17-10-2017 12:00 PM | Lathika Saju | My Indian Dream
A few lesser known facts of celebrating the festival
Diwali - the festival of lights is celebrated all over the country.In North Indian traditions of Diwali, it is celebrated to honour the victory of Lord Rama over King Ravana and his return back home after an exile of 14 years. In South Indian traditions of Diwali, it marks the victory of Lord Krishna over Narakasura. In the eastern states, especially in West Bengal, on this day the furious Goddess Kali defeated the demon Bakasura.
Diwali is around the corner and one can sense the excitement of decorating the house, preparing sweets, bursting crackers and meeting friends and relatives. There is more to the festival as people have been following age-old traditions during the festival.
One such tradition is the Narakchaturdashi and crushing of the Karit fruit. This tradition is prevalent in certain parts of Maharashtra. The crushing of Karit fruit is a symbol of killing Narkasur( the embodiment of evil) and removing ignorance. On this day, people wake up early and take a holy bath before sunrise. There is a folklore that anyone who wakes up late on this day travels to hell.
A fast is observed on ‘Rama Ekadashi’ a day prior to Diwali, but for many, this day marks the beginning of the festival. People follow the tradition of lighting an oil lamp which burns till the last day of Diwali.The festival is dedicated to Goddess Laxmi who is also referred to as Deepalakshmi. The day is marked by praying to the Goddess and fasting. During the fast, people consume only fruits. The scientific idea behind this is to prepare the body for the feast that is to follow on the remaining days.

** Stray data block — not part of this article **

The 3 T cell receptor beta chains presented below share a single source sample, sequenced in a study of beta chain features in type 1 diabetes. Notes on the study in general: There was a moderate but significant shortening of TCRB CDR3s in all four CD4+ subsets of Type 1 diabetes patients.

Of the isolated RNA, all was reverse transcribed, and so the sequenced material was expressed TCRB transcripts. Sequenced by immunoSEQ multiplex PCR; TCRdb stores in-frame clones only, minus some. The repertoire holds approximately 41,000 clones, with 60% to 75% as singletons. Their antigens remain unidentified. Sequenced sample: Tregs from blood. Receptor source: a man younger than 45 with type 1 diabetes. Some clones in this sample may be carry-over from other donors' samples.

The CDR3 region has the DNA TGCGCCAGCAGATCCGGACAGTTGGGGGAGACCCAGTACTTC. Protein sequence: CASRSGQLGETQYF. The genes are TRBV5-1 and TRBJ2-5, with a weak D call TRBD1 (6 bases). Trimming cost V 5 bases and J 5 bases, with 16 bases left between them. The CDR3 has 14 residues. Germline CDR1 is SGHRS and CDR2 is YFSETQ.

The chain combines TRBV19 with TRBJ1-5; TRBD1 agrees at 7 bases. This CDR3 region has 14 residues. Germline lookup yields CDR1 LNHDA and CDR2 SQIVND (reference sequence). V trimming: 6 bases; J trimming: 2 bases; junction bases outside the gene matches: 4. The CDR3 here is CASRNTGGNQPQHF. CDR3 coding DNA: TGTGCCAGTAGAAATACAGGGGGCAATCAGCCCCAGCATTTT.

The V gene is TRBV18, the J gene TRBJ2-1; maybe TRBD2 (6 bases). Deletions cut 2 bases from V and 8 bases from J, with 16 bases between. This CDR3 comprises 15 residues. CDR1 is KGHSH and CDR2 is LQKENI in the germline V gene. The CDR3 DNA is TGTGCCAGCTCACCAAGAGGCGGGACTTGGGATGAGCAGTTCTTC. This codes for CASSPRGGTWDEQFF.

Since ancient times, the traditions that promote socialization has also been followed. Balipratipada and Bhaubeej (Bhaidooj) are some such traditions. While one day is dedicated to the relation of husband and wife (Balipratipada or Padva), Bhaubeej strengthens the bond between brothers and sisters. This day translates to family visits and get togethers. It is that time of the festival when hearts fill up with joy on meeting loved ones.
In UP. traditionally young boys enact the characters of Rama, Sita, Lakshmana, Shatrughan and Bharat. These boys are trained by the liladhari, the leader of the troupe. These are zestfully celebrated with song, dance, and merriment.
In Gujarat, beautiful designs - usually depicting nature or the gods - from natural powder colors are made in verandas. These are called "rangoli" and are supposed to welcome Goddess Lakshmi to the house. In a way, they are a means of competition and pride amongst their creators. Also, small footprints are drawn with rice flour and vermilion powder all over the houses.
In Rajasthan, even the streets and marketplaces are lit up during Diwali casting a spell of enchantment, luster and joy over the city like a warm blanket. As if that is not enough, there are even competitions held for the best-decorated marketplaces, adding to the enthusiasm of the festival.
Although different traditions are followed in different parts of the country, one just cannot escape the joy, enthusiasm and warmth that this festival of light radiates.